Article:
“They settle down pretty nicely,” Doris McIntosh, the shelter’s deputy manager, said in a phone interview. However, she noted that meals had not yet been served. “Due to the emergency evacuation, some things are out of place.”
Approximately 16,000 people live in the red zone and need to be evacuated, Erouscilla Joseph, director of the University of the West Indies Seismic Research Center, told the Associated Press.
Prime Minister Ralph Gonsalves called on people not to panic in the middle of warning experts.
“The explosive phase of the eruption may begin with very few warnings,” the University of the West Indies Seismic Research Center said in a statement.
Many worried that the pandemic would make evacuation efforts more difficult, and Gonzalves noted that cruise ships and other islands would need to vaccinate evacuees. He also said he is working with other Caribbean governments to ensure they can accept an ID card because not everyone has passports.
“This is an emergency and everyone understands it,” he said.
He said the arrival of two Royal Caribbean cruisers and two carnival cruise ships is expected on Friday. Islands that said they would accept evacuees include Saint Lucia, Grenada, Barbados and Antigua.
Gonsalves added that he warmly recommends those who decide to go to a shelter in St. Louis. Vincent and the Grenadines, an island chain with more than 100,000 people, vaccination.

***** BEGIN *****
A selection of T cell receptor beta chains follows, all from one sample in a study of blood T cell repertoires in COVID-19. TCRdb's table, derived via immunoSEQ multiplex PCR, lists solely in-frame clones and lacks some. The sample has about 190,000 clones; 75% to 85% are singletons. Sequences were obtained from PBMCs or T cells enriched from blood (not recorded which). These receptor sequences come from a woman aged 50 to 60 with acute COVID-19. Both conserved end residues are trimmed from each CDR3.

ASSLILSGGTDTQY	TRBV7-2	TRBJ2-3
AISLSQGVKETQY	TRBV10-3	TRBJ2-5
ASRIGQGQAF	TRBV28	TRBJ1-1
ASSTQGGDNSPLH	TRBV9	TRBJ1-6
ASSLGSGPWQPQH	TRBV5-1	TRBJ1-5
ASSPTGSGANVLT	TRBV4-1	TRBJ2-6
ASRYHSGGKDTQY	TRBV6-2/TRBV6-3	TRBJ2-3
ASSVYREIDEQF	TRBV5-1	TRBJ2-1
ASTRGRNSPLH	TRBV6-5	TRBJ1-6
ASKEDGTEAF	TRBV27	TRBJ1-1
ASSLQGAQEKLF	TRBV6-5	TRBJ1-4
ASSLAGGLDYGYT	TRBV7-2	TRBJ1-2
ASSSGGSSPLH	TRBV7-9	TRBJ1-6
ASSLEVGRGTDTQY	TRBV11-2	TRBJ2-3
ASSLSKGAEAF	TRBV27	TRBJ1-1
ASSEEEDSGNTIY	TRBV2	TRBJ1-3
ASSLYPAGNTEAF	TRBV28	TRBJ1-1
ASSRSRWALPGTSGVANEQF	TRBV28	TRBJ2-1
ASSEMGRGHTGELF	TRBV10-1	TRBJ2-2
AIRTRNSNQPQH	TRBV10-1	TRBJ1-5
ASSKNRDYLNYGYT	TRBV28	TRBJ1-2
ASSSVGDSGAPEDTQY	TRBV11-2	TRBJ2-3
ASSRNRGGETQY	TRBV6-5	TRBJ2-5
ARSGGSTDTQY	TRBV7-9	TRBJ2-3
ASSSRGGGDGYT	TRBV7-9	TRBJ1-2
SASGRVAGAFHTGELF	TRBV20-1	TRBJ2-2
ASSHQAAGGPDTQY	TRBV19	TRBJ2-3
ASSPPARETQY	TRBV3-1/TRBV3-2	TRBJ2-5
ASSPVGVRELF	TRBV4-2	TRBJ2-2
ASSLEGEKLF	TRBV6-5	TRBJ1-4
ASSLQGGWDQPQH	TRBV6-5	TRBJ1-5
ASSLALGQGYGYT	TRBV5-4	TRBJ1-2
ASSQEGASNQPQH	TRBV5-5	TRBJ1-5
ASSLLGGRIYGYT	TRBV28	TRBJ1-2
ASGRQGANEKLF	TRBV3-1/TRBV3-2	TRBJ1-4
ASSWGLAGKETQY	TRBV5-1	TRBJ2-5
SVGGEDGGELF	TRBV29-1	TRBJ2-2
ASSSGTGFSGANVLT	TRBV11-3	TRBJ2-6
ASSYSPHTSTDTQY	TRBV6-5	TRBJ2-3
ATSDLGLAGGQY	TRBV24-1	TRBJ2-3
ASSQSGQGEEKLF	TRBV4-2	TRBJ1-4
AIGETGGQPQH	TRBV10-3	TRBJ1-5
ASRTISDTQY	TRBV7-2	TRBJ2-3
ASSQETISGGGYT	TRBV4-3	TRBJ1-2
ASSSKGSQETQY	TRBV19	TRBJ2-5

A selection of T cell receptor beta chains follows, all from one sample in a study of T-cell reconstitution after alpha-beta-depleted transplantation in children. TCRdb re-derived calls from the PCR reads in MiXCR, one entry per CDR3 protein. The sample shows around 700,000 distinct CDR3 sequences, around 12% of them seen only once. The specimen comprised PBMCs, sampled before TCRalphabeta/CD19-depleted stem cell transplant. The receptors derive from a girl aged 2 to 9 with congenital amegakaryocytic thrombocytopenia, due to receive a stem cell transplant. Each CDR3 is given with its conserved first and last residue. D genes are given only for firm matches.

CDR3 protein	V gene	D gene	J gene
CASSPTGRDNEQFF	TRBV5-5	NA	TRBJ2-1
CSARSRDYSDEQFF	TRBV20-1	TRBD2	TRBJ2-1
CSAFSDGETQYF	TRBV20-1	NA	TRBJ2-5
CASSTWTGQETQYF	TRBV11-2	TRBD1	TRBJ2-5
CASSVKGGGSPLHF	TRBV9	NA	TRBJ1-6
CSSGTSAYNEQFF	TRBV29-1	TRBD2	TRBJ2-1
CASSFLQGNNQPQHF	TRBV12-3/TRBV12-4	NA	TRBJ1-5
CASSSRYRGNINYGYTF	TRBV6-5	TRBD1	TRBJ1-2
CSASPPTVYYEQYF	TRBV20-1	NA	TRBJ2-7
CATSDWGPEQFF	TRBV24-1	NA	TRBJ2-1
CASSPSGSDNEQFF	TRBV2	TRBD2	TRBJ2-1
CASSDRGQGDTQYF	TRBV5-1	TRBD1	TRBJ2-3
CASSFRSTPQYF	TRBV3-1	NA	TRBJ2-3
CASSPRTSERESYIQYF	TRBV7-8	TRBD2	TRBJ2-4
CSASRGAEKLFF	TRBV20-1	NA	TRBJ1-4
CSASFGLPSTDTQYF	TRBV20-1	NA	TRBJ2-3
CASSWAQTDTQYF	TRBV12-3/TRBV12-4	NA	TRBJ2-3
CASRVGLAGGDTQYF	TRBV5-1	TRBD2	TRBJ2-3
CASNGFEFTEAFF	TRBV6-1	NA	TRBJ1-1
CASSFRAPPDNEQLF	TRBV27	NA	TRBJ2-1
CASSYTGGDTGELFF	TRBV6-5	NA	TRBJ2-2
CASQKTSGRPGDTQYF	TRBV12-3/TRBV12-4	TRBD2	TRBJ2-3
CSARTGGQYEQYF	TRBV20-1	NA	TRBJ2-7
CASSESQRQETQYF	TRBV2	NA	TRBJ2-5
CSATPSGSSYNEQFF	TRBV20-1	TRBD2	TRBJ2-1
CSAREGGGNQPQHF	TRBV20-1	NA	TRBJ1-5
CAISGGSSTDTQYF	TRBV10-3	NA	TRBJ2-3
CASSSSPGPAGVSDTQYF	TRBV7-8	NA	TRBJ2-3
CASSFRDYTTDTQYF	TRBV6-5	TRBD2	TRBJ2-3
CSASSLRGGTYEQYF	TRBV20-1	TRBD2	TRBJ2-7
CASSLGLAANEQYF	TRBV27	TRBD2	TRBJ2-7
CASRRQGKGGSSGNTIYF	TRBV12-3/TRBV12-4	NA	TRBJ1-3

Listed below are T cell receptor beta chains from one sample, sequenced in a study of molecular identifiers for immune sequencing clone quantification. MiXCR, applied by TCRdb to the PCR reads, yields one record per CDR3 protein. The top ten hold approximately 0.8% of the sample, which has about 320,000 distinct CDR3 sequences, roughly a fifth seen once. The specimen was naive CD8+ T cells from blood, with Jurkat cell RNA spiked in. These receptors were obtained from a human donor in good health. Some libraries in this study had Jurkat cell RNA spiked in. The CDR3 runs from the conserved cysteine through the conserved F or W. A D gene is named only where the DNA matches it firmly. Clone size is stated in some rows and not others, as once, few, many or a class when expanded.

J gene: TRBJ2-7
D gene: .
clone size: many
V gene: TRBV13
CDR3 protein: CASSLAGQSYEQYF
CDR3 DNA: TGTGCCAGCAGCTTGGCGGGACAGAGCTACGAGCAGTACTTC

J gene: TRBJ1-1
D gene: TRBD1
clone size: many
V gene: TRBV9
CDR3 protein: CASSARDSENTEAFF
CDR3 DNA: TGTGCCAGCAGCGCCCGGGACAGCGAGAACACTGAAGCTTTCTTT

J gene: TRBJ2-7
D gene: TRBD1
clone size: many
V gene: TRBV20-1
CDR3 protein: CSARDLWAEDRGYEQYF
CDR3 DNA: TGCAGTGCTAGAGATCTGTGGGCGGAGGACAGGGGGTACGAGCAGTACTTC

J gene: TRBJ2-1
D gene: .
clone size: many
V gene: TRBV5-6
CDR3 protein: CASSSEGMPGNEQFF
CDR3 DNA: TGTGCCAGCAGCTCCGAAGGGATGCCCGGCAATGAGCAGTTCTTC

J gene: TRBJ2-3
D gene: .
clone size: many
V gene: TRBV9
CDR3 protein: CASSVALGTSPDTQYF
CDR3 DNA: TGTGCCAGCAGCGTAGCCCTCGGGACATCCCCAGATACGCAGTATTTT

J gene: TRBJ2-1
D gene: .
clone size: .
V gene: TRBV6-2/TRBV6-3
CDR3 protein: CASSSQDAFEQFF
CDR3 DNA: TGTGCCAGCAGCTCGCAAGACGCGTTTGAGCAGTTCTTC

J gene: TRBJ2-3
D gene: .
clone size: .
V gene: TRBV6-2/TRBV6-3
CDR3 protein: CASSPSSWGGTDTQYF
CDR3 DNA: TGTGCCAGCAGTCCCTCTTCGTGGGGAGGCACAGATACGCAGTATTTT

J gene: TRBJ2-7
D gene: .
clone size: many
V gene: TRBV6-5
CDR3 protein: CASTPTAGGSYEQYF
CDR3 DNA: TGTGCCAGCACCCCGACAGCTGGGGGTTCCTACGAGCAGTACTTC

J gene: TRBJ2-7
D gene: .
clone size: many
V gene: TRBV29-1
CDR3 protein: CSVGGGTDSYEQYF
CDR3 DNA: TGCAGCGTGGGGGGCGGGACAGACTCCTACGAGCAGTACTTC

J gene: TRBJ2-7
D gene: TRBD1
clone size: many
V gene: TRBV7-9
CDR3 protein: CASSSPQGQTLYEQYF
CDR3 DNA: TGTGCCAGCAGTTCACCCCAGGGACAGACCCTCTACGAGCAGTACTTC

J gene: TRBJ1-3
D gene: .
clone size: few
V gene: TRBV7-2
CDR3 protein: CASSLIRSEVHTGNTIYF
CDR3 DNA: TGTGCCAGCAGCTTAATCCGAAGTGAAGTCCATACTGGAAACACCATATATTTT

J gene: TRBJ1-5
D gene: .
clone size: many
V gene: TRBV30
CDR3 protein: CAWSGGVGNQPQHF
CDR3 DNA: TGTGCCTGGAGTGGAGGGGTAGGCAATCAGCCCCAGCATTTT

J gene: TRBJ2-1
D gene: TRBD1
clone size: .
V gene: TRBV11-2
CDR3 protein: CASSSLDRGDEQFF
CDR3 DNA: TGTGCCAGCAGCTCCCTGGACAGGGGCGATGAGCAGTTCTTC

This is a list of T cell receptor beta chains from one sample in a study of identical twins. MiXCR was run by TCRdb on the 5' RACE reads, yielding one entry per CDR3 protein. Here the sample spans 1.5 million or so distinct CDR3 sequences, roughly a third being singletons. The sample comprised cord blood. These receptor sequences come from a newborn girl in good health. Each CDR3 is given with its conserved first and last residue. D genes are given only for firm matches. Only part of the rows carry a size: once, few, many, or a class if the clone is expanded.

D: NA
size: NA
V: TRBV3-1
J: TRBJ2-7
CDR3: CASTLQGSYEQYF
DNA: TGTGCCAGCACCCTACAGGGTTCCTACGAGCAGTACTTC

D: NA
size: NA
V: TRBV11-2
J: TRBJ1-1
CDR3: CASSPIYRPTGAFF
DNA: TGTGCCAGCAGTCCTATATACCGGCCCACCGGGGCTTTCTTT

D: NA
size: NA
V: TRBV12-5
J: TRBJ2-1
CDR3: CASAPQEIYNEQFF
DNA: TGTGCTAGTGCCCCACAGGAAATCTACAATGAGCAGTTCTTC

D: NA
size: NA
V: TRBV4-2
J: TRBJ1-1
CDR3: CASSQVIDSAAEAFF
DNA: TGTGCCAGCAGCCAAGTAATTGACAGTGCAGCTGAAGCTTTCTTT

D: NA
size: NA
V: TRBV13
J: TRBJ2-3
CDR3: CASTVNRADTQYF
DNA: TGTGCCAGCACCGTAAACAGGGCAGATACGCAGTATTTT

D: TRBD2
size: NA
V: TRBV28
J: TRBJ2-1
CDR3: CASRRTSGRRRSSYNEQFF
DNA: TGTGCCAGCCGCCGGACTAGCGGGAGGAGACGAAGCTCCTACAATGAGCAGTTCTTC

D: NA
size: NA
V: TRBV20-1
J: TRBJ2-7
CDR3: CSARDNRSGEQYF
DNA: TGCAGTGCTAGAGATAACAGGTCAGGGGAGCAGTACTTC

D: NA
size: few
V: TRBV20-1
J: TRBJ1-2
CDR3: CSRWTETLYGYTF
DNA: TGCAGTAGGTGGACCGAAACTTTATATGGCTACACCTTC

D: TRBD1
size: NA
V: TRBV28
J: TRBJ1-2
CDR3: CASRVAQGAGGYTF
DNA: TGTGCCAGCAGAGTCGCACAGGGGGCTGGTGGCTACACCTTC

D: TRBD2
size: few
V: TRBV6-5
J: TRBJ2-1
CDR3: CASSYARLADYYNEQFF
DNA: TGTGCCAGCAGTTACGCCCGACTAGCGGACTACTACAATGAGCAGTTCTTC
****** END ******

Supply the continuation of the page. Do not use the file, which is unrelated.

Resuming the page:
Scientists warned the government of a possible eruption after noting a type of seismic activity at 3 a.m. Thursday that indicated “magma in motion near the surface,” Joseph said.
“Things are escalating fairly quickly,” she said of the volcanic activity, adding that it is impossible to give an accurate forecast of what could happen in the coming hours or days.
The team from the seismic center arrived in St. Vincent in late December after the volcano had an eruptive eruption. Among other things, they analyzed the formation of a new volcanic dome, changes in its crater lake, seismic activity and gas emissions.
The volcano last erupted in 1979, and a previous eruption in 1902 killed about 1,600 people.
The Eastern Caribbean is also home to other active volcanoes. Seventeen of the region’s 19 living volcanoes are located on 11 islands, and the remaining two are underwater near the island of Grenada, including one called Kick ‘Em Jenny, which has been active in recent years.
The most active volcano in the region in recent years is Soufriere Hills in Montserrat, which has been erupting continuously since 1995, destroying the capital Plymouth and killing at least 19 people in 1997.
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